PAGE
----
Yes, the fancy French name literally means “stuffed tomatoes” (see the little French beret?) but it sure beats the pants off a stuffed pepper.
Sometimes I wonder when El Gallo is out hunting (picture a taller, skinnier and redheaded Elmer Fudd), if he realizes that it means he will, after a time, be eating a venison recipe consisting of fancy little balls wearing hats. Okay, okay, fancy big balls wearing hats. Either way, probably not.
I made these things once when, and both me and El Gallo thought they were a definite step up from the boring old stuffed pepper. When I tried to find the recipe I used the first time, however, I couldn’t find the exact one. I could swear up and down it came from the Barefoot Contessa, but Google says otherwise.
After perusing a bunch of recipes, I also realized that the stuffed tomato in France is just like the stuffed bell pepper in America in two ways: 1. It’s typically only eaten at home (not at a restaurant) and 2. Every household has a different recipe. See, we have lots of things in common with the French. Like our willingness to protest almost anything, and our unwillingness to speak anyone else’s language. (Although I think Americans have beat the French in that area because we don’t actually speak anyone else’s language, but I digress…)
I couldn’t find any one recipe quite to my liking; gruyere was a good idea for sure, but I didn’t want rice or breadcrumbs or any of that jazz mucking up my little tomato encased venison balls. Then of course I decided that, when all else fails in French cooking, just add butter and wine. And mushrooms. Mushrooms sounded good, as well.
Really you can put whatever the hell you want in these things; just make sure you can find nice big tomatoes (summer time is a good time to find them). If you more moist innards, reserve the tomato’s insides and add them to the meat mixture. Do resist the urge to overdo it on the cheese; just a little in the mincemeat and enough on top to melt and look nice is plenty.
|Prep time||20 minutes|
|Cook time||45 minutes|
|Total time||1 hours, 5 minutes|
- 8 large tomatoes (large enough for stuffing, no romas!)
- 2lb ground venison
- 1 small onion (finely chopped)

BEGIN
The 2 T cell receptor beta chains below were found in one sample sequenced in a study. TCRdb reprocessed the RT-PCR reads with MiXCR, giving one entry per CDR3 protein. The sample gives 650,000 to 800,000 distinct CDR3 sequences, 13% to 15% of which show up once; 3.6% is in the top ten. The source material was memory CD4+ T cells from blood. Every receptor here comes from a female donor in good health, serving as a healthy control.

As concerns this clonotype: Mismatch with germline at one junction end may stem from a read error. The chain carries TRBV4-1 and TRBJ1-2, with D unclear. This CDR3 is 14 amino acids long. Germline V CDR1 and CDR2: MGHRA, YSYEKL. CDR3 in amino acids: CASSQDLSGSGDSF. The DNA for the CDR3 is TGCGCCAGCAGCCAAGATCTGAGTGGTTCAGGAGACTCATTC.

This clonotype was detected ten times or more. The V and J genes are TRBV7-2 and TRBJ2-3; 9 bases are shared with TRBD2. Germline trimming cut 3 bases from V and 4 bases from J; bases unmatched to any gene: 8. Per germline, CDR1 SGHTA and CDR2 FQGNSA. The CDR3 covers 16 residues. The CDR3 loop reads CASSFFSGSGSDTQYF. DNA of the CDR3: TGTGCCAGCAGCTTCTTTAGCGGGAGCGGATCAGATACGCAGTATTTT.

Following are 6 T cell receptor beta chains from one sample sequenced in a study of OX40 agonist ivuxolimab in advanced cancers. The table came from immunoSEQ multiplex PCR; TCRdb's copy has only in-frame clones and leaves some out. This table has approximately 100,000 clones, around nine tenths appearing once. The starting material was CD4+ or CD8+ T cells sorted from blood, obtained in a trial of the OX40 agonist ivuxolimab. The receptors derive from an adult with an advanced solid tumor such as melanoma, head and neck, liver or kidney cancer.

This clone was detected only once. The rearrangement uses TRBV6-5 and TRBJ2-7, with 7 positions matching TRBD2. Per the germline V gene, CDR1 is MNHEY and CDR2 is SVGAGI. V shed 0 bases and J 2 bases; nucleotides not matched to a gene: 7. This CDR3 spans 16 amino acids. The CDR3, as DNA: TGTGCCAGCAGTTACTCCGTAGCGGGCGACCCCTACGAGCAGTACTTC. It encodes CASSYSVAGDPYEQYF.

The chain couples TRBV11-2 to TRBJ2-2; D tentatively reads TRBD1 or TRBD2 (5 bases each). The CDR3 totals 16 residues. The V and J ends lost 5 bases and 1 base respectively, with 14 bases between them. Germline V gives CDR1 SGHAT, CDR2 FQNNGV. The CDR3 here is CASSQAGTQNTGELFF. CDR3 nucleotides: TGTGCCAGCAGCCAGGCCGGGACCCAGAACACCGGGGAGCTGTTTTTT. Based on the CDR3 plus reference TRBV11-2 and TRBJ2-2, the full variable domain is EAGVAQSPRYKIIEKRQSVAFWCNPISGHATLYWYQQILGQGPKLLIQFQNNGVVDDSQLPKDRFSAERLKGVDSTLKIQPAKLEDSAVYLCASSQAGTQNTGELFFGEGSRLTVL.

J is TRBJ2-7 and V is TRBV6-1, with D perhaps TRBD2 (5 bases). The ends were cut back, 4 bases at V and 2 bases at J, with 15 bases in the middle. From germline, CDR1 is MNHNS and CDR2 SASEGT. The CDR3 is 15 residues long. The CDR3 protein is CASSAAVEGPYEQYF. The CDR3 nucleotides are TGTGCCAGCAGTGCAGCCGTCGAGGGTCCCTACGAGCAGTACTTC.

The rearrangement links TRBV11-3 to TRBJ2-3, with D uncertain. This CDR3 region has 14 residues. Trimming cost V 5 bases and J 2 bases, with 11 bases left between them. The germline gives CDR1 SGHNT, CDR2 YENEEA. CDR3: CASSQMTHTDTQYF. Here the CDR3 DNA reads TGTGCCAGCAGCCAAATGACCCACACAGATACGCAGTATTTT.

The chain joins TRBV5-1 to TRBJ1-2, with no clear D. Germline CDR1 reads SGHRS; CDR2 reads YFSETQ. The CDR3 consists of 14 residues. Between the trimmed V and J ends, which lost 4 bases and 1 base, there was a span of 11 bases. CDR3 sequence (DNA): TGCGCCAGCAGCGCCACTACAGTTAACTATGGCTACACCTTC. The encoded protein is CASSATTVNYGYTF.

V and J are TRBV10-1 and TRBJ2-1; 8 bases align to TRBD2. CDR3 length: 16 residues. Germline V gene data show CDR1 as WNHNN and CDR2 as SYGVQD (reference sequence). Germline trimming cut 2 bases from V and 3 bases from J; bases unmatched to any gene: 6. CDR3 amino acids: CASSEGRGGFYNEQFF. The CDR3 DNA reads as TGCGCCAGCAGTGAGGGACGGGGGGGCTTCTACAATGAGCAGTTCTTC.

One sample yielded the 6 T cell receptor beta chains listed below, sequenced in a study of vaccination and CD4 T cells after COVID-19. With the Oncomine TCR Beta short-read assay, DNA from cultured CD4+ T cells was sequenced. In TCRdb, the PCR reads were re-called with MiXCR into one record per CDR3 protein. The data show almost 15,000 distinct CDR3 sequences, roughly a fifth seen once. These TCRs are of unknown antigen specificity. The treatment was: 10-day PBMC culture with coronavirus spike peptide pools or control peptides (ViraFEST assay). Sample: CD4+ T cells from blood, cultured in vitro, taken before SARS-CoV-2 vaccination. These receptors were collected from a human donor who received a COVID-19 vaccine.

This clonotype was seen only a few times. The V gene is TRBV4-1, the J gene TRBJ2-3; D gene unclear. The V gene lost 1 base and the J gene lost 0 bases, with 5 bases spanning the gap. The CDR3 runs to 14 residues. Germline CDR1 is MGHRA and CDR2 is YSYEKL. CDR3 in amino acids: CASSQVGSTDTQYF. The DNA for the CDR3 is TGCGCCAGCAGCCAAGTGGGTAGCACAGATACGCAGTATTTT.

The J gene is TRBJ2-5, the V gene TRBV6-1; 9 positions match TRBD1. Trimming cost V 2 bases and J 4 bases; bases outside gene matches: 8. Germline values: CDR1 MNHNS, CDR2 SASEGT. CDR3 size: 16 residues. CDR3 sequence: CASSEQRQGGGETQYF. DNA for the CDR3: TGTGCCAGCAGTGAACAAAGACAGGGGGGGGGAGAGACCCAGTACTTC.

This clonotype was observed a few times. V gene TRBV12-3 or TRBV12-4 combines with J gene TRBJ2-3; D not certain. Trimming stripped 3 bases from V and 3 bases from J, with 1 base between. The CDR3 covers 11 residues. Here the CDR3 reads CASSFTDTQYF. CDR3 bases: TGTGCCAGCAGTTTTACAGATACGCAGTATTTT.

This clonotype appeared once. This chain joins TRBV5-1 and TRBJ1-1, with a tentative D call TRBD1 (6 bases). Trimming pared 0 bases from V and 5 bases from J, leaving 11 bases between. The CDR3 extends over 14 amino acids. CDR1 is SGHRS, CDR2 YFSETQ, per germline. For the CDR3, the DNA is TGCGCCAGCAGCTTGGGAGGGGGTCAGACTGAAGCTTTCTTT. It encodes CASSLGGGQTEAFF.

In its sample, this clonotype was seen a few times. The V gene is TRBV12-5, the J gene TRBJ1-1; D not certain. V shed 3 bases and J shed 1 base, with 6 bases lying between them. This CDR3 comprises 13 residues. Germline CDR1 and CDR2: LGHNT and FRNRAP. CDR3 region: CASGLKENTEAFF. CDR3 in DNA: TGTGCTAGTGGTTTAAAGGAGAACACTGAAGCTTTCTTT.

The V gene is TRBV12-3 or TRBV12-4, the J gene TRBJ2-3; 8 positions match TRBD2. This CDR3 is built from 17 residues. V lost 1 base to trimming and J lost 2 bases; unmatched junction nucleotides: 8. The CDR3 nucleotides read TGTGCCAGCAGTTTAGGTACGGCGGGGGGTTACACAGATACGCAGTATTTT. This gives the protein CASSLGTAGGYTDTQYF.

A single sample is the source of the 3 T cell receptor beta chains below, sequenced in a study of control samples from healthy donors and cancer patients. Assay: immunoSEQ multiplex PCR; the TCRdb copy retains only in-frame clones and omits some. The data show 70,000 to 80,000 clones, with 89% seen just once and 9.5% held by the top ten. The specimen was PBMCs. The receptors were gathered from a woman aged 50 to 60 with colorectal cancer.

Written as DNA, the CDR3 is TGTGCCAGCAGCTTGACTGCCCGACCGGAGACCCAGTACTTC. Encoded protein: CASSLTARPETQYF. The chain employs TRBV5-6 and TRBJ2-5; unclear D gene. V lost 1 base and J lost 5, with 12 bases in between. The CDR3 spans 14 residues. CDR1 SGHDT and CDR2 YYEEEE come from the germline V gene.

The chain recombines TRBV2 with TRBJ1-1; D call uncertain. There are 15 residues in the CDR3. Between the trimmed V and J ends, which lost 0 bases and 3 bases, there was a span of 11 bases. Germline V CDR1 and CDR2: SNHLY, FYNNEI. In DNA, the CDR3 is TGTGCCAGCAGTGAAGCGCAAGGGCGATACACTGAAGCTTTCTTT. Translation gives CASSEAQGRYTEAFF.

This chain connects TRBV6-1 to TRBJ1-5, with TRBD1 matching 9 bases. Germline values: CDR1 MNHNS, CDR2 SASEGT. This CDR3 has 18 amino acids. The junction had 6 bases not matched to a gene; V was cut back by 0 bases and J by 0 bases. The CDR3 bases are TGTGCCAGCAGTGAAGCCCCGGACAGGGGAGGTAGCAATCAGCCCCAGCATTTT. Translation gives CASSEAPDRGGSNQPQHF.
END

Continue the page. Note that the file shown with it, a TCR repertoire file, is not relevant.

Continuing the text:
- 1 pint mushrooms (finely chopped)
- 2 tablespoons butter
- 1/4 cup red wine
- 2 eggs
- 2 tablespoons fresh thyme
- 1 1/2 cup shredded gruyere
- salt and pepper to taste
- 1 tablespoon fresh marjoram
|Preheat the oven to 350. Heat the butter in a sauté pan over medium heat. Add the finely chopped onion, mushroom, and a little salt to let them sweat. After they start to wilt a little, add the red wine and stir occasionally until the wine has been somewhat soaked up by the mushrooms and reduced to the point that the mixture isn't watery. Set aside to let cool.|
|With a serrated knife, cut the tops off the tomatoes and set aside. Pull out the seeds and ribbing inside the tomato (you can use a spoon), being careful not to split the tomato. If you like a wetter mixture in your stuffed veg, reserve the ribbing and seeds to put in the meat mixture. Sprinkle the inside of the tomatoes with salt and lay upside down over a paper towel to drain.|
|Mix together the cooled onion and mushroom mixture, ground meat, eggs herbs, salt and pepper and 1 cup of the cheese. Spoon the mixture into each of the tomatoes until they are full. Put in a baking dish or on a foil-lined baking sheet. Bake for about 20 minutes, then sprinkle with remaining cheese and add the little caps you set aside earlier. Bake for about another 20 minutes, or until the cheese is melted, the meat is cooked all the way through and the tomatoes have started to wilt. Garnish with any leftover herbs and serve with rice (or barley, or any grain that suits your fancy).|